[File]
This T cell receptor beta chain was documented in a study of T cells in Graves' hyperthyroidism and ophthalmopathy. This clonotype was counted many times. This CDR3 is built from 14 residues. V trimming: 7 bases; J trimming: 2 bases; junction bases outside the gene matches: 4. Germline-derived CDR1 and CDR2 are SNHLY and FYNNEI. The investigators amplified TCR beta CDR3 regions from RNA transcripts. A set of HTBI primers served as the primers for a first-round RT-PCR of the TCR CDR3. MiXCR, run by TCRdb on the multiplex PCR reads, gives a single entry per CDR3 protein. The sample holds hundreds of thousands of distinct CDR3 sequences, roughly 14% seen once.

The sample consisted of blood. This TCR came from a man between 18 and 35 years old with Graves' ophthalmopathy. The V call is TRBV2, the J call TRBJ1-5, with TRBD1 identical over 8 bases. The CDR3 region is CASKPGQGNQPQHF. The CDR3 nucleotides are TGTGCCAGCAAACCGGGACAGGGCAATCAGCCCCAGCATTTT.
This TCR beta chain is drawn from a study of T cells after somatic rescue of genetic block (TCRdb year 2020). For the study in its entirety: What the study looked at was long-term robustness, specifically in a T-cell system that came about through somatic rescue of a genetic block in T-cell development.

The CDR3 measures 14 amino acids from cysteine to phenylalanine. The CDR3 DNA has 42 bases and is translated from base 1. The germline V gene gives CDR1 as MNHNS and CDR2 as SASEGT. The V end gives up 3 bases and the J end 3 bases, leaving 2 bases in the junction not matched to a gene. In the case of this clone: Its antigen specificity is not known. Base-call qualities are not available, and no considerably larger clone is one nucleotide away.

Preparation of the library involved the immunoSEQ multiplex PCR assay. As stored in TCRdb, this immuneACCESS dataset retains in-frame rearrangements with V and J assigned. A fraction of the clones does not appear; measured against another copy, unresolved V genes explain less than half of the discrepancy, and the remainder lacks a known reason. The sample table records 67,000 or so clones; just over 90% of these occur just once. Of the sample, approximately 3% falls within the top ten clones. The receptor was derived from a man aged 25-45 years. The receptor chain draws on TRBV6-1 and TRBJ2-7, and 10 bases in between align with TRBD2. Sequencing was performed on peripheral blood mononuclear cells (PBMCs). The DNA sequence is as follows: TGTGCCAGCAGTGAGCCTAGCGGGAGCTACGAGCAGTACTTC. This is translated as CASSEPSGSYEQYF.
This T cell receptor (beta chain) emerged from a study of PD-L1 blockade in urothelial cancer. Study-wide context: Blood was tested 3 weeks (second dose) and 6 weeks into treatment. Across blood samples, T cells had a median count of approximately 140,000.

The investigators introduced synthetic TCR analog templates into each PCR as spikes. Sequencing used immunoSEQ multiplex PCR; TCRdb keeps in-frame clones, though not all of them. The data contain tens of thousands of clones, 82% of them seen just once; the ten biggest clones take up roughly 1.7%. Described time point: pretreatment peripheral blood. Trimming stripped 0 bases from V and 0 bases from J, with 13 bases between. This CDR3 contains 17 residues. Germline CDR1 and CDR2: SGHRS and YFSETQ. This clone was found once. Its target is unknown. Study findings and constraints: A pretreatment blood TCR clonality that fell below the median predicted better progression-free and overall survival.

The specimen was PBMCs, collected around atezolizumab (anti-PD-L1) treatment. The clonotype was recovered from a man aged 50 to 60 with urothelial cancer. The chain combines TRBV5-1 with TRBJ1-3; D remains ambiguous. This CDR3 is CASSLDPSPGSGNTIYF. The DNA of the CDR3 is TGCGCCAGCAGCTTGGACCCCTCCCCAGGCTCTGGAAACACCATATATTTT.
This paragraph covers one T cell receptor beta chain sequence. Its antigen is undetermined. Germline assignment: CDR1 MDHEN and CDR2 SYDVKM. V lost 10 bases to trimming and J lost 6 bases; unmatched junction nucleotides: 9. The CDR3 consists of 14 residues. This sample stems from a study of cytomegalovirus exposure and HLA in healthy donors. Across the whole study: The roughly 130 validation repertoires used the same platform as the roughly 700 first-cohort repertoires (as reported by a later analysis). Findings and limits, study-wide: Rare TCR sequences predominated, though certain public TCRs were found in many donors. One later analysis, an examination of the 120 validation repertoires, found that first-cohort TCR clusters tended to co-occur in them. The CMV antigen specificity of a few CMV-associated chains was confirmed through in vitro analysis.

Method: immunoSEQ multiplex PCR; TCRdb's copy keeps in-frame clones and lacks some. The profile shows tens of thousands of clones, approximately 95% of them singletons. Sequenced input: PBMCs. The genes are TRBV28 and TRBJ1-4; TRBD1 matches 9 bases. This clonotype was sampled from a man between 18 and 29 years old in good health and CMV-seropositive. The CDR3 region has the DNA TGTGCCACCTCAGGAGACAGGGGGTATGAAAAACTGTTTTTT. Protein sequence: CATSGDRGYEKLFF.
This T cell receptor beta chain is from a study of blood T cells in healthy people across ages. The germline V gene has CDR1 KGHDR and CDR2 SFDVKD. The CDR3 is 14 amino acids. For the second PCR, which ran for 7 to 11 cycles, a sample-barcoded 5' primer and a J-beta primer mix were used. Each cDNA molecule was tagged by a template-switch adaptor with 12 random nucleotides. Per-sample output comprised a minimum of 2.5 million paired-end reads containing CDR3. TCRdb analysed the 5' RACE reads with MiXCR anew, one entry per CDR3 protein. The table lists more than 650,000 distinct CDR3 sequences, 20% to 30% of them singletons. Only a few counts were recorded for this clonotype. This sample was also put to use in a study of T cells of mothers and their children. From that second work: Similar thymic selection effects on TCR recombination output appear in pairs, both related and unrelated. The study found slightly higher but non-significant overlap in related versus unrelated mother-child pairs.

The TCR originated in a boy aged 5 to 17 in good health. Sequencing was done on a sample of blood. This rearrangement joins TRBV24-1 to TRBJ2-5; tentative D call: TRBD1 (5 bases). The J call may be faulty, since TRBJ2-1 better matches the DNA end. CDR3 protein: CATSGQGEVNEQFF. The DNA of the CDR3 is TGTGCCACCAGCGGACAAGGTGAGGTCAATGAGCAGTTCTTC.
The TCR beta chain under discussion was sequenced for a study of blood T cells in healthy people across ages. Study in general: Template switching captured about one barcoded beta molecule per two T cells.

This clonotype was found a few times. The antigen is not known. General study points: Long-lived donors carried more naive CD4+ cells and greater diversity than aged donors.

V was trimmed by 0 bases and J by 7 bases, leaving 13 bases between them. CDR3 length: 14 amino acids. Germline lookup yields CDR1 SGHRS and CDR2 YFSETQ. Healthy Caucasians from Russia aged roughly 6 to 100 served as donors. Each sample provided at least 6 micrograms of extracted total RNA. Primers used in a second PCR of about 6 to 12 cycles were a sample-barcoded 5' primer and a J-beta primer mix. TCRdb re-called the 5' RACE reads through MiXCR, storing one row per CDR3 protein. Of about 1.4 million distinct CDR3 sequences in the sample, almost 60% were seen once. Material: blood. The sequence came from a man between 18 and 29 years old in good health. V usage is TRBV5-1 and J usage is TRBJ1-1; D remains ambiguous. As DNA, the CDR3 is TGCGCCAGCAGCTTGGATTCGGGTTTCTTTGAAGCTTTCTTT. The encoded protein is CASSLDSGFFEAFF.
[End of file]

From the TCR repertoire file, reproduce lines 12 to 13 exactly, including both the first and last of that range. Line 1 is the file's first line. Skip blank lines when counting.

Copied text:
The TCR originated in a boy aged 5 to 17 in good health. Sequencing was done on a sample of blood. This rearrangement joins TRBV24-1 to TRBJ2-5; tentative D call: TRBD1 (5 bases). The J call may be faulty, since TRBJ2-1 better matches the DNA end. CDR3 protein: CATSGQGEVNEQFF. The DNA of the CDR3 is TGTGCCACCAGCGGACAAGGTGAGGTCAATGAGCAGTTCTTC.
The TCR beta chain under discussion was sequenced for a study of blood T cells in healthy people across ages. Study in general: Template switching captured about one barcoded beta molecule per two T cells.